The first week of July saw the WTO reviewing the EU Trade Policy report prepared by the WTO Secretariat. While there is a time lag between the Trade Policy Reviews of smaller economies, the leading traders, EU, China, US and Japan are reviewed once in two years.
The last review of the EU was in 2009, when the bloc was in serious recession. The July 2011 review is the first review since the treaty of Lisbon came into force on 1 December 2009, which altered the way that the EU adopts trade policy decisions and included foreign direct investment in the bloc’s common commercial policy. While the previous review took place in the midst of recession, this review took place during the ongoing debt crisis.
The review noted that despite intensified protectionist measures, the EU maintained the overall openness and transparency of its trade and investment regime and given the EU’s leadership position as the world’s largest trader, praised its decision “to refrain from tightening restrictions on imports in response to the crisis” as it had a “stabilising effect on the multilateral trading system.”
However, it also noted that the EU still has room for improvement in the areas of intellectual property, anti-dumping, etc., and that some long standing barriers to market access and other measures that distort international competition still exist.
With regard to the struggling Doha talks, the discussants at the review meeting, while recognising the EU’s active participation in the negotiations, urged the EU to “take on a position of greater leadership”. According to the review, while the EU attaches top priority to concluding the WTO Doha Round, it also continued pursuing “competition driven” FTAs. However, despite the continued growth of an extensive network of Preferential Trading Agreements, it was noted that some 85% of total EU imports entered under MFN in 2008.
The introduction of new ,more flexible Rules of Origin for products imported under GSP which are now applicable were noted to be more simple and allowing for additional goods, in particular, those processed in the Least Developed Countries, to qualify for preferential treatment.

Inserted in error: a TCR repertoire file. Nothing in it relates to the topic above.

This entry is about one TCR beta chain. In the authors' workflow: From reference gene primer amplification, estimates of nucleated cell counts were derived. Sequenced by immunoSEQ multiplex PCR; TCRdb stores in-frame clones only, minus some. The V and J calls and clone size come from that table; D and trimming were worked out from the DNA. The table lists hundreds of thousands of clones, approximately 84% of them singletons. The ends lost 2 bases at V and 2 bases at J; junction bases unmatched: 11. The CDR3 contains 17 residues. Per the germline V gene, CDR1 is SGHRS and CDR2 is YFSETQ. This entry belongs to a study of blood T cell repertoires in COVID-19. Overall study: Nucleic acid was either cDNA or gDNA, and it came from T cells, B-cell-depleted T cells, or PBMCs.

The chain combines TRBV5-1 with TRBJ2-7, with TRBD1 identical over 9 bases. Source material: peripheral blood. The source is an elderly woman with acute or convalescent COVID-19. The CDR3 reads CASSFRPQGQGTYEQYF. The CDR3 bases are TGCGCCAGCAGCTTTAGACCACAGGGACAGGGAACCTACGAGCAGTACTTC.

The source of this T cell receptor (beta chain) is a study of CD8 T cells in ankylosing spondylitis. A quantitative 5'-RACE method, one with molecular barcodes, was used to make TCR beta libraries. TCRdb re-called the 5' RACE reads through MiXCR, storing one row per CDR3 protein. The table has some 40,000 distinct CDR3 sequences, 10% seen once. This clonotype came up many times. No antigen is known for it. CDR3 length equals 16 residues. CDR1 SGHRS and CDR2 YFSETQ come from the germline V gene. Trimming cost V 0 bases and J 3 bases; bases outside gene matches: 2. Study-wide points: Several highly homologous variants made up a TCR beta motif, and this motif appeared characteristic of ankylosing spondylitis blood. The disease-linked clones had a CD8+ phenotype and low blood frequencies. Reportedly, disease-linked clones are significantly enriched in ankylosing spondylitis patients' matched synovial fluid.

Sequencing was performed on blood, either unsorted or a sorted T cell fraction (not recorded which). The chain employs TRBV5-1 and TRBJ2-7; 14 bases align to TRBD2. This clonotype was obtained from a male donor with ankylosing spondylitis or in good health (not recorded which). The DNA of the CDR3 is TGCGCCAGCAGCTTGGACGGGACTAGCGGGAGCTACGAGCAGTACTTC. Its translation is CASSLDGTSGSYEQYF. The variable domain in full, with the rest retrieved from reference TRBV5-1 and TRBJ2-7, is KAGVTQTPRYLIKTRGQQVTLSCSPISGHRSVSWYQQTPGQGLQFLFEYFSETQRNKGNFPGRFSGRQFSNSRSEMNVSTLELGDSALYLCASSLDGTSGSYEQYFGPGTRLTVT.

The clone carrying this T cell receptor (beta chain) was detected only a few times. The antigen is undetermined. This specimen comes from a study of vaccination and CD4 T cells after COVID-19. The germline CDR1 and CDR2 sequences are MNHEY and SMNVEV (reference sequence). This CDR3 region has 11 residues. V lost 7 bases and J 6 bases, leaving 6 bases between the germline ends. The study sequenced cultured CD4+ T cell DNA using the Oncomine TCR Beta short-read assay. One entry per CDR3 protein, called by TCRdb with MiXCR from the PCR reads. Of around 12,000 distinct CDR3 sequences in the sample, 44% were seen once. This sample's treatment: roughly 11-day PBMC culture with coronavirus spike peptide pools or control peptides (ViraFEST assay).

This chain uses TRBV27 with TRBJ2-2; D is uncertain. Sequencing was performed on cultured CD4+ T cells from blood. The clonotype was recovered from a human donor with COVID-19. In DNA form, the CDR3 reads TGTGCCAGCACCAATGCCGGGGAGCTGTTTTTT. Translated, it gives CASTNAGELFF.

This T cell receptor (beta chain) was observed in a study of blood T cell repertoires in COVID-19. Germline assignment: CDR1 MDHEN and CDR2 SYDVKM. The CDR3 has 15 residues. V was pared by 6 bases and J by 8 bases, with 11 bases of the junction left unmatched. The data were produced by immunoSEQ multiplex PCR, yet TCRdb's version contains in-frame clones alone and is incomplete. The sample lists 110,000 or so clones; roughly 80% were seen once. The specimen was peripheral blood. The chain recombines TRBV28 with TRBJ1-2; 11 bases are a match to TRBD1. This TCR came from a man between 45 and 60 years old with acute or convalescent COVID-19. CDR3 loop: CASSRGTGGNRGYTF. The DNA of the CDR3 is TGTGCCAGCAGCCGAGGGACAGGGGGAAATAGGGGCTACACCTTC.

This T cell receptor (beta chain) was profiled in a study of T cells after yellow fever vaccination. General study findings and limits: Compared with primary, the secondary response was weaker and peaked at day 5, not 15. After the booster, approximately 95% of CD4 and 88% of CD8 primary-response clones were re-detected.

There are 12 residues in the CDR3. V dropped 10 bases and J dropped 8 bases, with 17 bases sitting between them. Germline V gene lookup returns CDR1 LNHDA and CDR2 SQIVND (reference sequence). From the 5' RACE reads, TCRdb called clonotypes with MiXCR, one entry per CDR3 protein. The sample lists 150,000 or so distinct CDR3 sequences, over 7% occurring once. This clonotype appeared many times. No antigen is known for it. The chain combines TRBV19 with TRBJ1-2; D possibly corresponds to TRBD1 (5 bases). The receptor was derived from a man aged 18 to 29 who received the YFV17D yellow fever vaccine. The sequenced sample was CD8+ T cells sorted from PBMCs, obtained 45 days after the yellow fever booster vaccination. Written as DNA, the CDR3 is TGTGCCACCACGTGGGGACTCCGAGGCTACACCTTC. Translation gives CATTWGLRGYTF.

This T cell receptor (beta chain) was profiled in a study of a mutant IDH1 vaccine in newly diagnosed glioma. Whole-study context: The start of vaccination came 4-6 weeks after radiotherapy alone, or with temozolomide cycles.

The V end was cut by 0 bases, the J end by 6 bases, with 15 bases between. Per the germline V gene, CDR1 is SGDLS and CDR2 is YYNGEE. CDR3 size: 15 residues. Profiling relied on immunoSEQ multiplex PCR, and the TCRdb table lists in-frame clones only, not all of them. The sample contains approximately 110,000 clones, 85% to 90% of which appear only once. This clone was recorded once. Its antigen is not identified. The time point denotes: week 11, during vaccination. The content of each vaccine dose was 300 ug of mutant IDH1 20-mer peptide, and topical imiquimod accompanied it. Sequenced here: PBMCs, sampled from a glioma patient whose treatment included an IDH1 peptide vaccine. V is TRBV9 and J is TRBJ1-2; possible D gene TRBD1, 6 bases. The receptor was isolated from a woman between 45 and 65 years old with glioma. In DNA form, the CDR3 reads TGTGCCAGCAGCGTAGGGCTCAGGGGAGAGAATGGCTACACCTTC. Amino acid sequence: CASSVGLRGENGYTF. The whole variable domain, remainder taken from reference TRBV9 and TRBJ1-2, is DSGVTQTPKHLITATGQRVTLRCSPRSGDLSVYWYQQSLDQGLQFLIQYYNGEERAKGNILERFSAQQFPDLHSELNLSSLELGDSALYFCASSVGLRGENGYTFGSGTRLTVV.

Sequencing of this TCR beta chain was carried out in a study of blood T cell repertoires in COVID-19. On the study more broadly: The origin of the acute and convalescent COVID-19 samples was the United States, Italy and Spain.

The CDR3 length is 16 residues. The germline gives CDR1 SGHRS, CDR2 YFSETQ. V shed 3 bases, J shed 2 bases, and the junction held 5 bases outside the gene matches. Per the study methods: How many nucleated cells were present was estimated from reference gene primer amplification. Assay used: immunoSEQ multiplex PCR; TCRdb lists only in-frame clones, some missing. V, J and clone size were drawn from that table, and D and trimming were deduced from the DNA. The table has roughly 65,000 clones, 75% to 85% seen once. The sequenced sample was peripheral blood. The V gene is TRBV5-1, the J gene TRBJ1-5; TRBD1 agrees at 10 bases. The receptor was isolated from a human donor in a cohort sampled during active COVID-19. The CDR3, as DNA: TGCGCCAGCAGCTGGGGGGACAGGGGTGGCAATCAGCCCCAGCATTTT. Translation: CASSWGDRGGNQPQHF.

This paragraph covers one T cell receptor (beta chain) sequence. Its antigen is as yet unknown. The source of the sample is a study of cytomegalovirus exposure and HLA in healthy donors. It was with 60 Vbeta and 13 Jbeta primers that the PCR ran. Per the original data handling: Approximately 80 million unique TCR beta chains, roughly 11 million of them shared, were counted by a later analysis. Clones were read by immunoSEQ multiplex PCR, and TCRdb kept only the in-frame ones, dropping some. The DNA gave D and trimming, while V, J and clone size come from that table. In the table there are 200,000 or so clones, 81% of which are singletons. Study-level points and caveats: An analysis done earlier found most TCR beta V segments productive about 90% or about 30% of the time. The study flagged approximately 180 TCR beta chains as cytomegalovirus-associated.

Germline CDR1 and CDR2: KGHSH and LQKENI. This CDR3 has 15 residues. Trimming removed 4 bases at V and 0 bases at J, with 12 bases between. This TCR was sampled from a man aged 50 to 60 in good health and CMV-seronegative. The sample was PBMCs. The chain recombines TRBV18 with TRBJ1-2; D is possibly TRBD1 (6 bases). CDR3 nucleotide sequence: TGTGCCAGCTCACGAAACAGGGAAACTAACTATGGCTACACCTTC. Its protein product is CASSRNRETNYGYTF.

Changes to the customs procedures due to security considerations were also noted. Advanced cargo information requirements have been introduced as part of the so called “safety and security amendment” to the customs code. Trade facilitation measures pursued by the EU include preparations for the establishment of a single window service and introduction of a customs registration number throughout the EU.
These measures as well as other ongoing trade facilitation initiatives were considered essential to help minimise transaction costs, especially those relating from measures to ensure physical security at national borders.
In the area of intellectual property, the EU has lowered the registration cost for community trademarks and strengthened enforcement of intellectual property rights, while major copyright and patent reforms are ongoing.
At the last review, several WTO members had indicated that the EU’s regulatory practices had become increasingly burdensome in gaining access to the EU market. This year’s review referring to it, has requested that the EU “considers carefully” the possible trade impact of its regulatory environment, including its high regulatory standards on food and product safety to ensure that its technical regulations and conformity assessment procedures don’t create unnecessary obstacles to trade with 3rd countries.
This year too, a number of WTO members spoke on the EU’s regulatory practices including that, the comment period for new regulations is often less than the standard 60 days. This shortened time has made it difficult for some members to make comments due to various reasons including limited institutional capacity.
The Trade Policy Reviews prepared by the WTO serves an extremely useful purpose as it is a detailed report about a country’s trade policy. The report on EU is also such a report, when studied in depth, gives a detailed picture about the 27-member country bloc, whose policies can make substantial impact on the rest of the world economies.
(Manel de Silva holds an Honours Degree in Political Science from the University of Ceylon, Peradeniya and has engaged in professional training in Commercial Diplomacy at ITC and GATT. She has served as a trade diplomat in several Sri Lankan Missions overseas and was the first female Head of the Department of Commerce as Director General of Commerce.)